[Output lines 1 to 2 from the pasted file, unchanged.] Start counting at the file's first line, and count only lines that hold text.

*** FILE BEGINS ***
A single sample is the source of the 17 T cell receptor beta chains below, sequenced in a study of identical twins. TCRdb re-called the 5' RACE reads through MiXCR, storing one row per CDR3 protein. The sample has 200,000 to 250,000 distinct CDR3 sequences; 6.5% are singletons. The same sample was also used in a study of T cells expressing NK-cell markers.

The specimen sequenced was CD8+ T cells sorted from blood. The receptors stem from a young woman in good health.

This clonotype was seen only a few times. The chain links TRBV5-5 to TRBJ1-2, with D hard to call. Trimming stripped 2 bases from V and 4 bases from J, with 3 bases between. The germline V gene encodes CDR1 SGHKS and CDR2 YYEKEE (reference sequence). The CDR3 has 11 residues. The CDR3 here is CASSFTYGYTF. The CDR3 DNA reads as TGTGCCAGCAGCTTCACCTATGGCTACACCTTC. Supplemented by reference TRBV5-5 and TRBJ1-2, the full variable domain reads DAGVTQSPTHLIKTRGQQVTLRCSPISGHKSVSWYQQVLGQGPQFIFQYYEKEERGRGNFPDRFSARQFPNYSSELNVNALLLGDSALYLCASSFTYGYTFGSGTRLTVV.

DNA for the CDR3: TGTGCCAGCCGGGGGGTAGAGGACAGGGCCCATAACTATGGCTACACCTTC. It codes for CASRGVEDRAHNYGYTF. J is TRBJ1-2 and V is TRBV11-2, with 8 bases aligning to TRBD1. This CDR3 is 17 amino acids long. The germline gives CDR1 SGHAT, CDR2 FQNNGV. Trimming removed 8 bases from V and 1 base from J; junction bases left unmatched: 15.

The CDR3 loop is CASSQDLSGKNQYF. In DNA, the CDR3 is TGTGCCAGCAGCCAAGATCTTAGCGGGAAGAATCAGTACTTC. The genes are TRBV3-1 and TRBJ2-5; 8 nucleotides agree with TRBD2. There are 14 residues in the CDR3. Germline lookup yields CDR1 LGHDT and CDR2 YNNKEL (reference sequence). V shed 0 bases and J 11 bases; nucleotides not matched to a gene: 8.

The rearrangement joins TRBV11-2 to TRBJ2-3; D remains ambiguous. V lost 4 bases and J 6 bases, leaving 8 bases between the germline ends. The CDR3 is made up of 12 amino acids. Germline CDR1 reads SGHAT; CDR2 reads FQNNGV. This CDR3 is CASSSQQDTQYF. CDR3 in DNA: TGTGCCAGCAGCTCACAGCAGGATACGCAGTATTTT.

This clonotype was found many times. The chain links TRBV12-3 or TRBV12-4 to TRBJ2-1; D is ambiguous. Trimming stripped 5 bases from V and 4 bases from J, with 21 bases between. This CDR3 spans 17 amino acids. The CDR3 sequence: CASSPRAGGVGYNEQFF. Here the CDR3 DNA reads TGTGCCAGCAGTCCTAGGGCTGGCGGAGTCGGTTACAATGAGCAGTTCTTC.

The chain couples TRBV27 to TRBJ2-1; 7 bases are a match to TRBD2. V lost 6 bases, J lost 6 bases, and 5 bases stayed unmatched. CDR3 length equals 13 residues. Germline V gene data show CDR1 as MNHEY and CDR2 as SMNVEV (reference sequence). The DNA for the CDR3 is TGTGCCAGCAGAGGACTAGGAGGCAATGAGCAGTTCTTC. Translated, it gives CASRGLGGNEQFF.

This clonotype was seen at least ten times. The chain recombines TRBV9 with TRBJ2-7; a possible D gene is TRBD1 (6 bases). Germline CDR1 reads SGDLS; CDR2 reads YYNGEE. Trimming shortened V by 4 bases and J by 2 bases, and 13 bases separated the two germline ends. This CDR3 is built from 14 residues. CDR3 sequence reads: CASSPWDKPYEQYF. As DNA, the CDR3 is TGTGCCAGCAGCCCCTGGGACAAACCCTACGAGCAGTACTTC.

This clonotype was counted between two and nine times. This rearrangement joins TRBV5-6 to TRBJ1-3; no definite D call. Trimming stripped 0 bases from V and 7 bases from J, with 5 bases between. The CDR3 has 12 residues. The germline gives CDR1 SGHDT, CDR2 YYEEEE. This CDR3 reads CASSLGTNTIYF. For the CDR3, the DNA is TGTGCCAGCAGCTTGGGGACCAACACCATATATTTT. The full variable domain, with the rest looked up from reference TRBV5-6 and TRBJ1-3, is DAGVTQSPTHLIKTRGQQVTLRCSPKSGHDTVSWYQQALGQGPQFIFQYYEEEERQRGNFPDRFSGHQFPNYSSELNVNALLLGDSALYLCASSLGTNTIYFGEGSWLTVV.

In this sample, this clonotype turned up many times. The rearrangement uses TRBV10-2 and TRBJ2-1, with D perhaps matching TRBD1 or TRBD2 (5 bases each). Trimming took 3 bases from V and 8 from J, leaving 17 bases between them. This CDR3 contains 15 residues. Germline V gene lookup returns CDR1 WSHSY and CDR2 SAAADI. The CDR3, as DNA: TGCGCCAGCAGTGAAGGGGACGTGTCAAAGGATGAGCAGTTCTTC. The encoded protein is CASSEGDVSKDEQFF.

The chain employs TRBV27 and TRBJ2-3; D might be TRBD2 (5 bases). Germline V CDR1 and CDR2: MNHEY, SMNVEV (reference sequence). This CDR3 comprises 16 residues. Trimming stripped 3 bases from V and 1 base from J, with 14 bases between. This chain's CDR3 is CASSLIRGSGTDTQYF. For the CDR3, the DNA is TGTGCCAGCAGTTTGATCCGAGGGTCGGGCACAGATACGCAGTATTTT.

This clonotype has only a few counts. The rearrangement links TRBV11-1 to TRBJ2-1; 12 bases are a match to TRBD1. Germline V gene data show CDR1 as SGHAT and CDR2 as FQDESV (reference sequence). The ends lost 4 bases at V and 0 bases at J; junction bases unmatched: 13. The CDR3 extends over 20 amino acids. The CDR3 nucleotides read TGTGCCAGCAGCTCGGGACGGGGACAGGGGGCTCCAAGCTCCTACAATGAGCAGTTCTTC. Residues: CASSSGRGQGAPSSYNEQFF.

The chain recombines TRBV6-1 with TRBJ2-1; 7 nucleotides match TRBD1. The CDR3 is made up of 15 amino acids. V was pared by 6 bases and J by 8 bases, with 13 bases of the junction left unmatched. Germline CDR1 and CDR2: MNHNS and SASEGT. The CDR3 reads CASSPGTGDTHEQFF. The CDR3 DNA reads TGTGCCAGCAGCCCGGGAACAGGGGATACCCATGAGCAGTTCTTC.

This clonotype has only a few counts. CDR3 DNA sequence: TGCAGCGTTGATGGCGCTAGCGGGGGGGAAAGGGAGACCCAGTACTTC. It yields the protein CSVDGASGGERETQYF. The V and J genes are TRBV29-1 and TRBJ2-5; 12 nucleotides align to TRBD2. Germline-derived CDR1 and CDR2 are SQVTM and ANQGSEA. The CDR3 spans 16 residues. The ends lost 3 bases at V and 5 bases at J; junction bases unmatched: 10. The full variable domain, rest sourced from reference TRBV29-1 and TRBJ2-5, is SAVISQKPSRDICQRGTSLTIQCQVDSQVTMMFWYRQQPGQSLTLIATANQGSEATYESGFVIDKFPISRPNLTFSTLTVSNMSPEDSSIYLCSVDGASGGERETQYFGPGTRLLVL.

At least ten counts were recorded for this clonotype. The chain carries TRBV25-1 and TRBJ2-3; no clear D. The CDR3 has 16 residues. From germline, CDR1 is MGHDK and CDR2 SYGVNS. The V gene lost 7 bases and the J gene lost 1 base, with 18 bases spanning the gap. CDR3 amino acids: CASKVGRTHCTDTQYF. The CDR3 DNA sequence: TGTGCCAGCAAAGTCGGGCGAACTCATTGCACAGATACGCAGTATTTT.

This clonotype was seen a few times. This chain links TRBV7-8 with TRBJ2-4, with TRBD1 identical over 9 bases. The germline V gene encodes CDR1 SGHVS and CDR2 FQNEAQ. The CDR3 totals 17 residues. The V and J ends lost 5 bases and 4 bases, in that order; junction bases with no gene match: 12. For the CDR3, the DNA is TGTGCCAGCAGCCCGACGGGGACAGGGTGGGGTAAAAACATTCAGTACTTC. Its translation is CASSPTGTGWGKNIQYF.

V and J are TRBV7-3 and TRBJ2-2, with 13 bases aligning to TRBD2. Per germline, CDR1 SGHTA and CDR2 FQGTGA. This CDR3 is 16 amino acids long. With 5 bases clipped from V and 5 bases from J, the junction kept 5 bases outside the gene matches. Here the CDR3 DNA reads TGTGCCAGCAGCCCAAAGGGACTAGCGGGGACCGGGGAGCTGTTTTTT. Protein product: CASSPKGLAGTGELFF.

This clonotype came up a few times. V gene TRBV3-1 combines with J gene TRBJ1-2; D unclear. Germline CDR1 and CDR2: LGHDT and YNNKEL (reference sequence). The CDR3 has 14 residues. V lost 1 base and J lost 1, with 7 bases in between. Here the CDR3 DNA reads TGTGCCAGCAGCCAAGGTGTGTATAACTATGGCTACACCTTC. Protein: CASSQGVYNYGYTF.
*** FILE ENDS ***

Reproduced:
A single sample is the source of the 17 T cell receptor beta chains below, sequenced in a study of identical twins. TCRdb re-called the 5' RACE reads through MiXCR, storing one row per CDR3 protein. The sample has 200,000 to 250,000 distinct CDR3 sequences; 6.5% are singletons. The same sample was also used in a study of T cells expressing NK-cell markers.

The specimen sequenced was CD8+ T cells sorted from blood. The receptors stem from a young woman in good health.